Payment card fraud in the U.S. is rampant, and it’s adding up to big losses.
Here are the key points for 2013:
- The cost of global payment card fraud grew by 19% last year to reach $US14 billion.
- The cost of U.S. payment card fraud grew by 29% to $US7.1 billion.
- In the rest of the world, card fraud grew by 11% to $US6.8 billion.
The BI Intelligence chart at the bottom of this post is based on data from the Nilson Report, which looks at fraud losses affecting issuers, merchants, and acquirers. Nilson covers fraud for all categories of payment cards: credit, debit, prepaid general purpose, and retailer-specific cards.
BI Intelligence used Nilson’s numbers for 2009 through 2012, and arrived at our own numbers for 2013, after looking at card market data as a whole and factoring in the latest information available on global fraud.
There are three reasons why payment card fraud is so enormous in the United States:
- The U.S. accounts for a significant proportion of global payment card volume. That said, U.S. share of fraud is greater. For example, in 2012, the U.S. accounted for 23.5% of payment card volume but 47.3% of payment card fraud, according to Nilson.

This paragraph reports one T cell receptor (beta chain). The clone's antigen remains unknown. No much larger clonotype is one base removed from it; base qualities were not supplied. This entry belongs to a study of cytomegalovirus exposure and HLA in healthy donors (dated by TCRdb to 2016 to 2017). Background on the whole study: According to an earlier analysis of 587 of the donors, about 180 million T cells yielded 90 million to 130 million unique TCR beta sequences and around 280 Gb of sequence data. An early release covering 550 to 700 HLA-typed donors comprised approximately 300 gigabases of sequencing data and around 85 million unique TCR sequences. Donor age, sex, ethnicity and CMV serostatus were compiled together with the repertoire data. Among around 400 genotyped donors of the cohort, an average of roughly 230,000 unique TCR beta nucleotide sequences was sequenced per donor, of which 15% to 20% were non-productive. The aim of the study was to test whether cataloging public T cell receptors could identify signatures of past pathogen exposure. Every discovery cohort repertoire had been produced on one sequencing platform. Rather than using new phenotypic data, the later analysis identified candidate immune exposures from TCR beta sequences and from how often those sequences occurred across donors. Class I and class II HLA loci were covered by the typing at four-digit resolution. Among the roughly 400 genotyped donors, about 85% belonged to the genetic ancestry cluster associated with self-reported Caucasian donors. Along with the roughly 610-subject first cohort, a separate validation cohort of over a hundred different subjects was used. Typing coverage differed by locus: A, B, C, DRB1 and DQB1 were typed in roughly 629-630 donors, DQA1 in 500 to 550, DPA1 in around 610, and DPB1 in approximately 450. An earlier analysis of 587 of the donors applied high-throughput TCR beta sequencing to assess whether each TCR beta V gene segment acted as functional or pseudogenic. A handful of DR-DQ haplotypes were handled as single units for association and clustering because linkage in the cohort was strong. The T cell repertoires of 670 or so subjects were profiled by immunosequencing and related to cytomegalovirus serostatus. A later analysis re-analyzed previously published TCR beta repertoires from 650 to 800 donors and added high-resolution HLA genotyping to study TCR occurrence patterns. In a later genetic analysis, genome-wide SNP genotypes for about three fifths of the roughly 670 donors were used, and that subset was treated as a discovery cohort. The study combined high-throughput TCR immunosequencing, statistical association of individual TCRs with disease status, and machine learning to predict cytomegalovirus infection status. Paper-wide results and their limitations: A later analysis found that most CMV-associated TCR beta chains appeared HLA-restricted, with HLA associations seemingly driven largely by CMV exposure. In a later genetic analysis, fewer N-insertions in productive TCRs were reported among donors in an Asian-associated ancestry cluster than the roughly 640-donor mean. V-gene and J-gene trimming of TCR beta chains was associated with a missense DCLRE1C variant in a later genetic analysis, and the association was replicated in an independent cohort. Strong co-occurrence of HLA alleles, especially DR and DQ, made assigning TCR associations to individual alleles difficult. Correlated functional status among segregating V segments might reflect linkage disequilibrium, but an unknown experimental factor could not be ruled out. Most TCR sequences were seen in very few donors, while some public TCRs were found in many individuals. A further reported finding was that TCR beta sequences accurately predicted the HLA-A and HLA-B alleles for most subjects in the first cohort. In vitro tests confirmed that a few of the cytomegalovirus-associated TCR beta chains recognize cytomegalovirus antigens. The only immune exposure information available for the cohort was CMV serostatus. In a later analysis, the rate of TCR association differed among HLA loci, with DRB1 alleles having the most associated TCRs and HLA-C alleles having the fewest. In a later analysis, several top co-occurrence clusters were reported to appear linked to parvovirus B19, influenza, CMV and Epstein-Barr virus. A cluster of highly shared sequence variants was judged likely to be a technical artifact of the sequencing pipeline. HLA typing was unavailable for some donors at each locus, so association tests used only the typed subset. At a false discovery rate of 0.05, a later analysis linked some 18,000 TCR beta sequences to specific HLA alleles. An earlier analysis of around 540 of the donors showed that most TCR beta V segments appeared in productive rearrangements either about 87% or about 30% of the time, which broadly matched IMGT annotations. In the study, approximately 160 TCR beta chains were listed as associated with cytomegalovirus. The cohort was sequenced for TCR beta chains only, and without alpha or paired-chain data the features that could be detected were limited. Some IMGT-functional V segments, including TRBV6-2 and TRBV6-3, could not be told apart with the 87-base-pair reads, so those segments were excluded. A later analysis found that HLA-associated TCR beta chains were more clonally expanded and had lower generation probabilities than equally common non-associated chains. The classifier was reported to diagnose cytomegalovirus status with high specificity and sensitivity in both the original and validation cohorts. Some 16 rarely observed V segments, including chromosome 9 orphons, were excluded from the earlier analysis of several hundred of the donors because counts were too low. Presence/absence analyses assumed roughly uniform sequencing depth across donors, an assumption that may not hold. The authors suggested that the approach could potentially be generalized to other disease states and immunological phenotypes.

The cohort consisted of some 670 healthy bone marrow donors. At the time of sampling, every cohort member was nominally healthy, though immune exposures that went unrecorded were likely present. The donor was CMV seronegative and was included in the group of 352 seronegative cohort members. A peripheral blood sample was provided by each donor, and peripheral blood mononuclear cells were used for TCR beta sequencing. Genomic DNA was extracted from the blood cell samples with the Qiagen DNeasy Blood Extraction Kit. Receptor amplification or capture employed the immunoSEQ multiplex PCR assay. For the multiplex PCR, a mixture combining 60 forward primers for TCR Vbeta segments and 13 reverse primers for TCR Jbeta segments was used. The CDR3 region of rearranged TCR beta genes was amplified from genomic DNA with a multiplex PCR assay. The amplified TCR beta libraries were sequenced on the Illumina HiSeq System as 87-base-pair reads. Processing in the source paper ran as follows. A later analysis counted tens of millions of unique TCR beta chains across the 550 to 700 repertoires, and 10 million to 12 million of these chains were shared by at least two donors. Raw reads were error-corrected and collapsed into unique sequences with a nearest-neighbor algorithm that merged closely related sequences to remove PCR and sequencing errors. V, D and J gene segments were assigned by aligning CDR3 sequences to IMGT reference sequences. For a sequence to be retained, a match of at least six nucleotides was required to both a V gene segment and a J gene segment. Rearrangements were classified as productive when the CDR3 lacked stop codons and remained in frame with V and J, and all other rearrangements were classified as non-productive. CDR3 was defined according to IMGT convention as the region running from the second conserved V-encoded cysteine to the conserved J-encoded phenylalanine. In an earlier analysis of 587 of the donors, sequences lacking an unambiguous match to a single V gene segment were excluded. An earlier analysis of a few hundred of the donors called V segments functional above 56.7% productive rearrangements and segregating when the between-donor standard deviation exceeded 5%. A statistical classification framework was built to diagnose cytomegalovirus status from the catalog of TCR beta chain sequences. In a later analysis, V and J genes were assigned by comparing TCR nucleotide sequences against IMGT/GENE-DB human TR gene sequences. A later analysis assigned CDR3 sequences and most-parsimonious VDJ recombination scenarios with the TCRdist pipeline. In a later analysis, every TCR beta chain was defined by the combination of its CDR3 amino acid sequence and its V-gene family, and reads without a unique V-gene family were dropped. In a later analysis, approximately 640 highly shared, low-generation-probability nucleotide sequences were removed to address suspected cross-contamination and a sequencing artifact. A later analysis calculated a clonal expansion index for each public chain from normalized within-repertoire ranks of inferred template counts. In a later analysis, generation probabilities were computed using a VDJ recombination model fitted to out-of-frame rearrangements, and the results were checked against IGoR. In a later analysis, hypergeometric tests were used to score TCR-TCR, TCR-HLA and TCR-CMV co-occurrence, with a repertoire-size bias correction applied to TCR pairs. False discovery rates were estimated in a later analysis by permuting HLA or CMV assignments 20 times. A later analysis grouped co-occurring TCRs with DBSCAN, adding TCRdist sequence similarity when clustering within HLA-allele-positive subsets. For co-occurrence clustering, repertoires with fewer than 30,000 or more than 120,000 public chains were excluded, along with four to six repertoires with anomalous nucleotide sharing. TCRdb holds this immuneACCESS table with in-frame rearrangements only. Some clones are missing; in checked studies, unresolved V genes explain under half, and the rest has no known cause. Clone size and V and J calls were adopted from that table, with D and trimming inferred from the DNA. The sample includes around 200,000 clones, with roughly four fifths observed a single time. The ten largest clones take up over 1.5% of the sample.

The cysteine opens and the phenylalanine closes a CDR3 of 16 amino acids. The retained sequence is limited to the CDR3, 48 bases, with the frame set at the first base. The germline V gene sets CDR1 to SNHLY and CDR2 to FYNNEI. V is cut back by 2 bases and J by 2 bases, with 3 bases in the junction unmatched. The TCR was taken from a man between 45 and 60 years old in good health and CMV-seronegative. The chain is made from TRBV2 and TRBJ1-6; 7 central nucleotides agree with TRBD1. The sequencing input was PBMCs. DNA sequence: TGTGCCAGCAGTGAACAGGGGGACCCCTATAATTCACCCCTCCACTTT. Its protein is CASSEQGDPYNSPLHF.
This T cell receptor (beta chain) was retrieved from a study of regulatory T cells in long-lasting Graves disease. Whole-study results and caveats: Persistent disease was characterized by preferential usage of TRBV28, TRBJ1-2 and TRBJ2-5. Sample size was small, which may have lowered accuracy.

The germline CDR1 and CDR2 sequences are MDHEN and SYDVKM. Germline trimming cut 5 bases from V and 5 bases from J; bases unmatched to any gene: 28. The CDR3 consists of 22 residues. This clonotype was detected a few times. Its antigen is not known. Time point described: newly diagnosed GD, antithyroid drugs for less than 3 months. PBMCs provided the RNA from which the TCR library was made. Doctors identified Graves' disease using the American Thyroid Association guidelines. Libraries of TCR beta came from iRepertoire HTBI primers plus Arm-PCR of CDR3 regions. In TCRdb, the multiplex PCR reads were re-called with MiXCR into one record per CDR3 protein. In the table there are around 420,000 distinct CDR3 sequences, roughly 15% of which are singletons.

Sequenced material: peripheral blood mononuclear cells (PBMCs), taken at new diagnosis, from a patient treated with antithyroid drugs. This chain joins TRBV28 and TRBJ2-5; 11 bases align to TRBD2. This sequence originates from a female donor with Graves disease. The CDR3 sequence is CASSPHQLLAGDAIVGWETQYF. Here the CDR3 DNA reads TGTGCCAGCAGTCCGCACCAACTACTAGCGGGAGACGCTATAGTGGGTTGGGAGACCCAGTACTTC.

- The U.S. has not yet adopted the EMV or “chip card” standard popular elsewhere in the world. Among other security advantages, chip cards are difficult to duplicate for fraudulent transactions, while magnetic stripe payment cards used in the U.S. are much easier to copy.
- Record-breaking data breaches at major retailers (most notoriously, Target) in 2013 added about $US500 million to the total fraud cost in the U.S.
The data shows why Visa and MasterCard are going to push U.S. retailers and acquiring banks to upgrade to the “chip” standard in the next year and a half. BI Intelligence expects the U.S. share of global card fraud to decline in coming years, as the country moves to the EMV standard.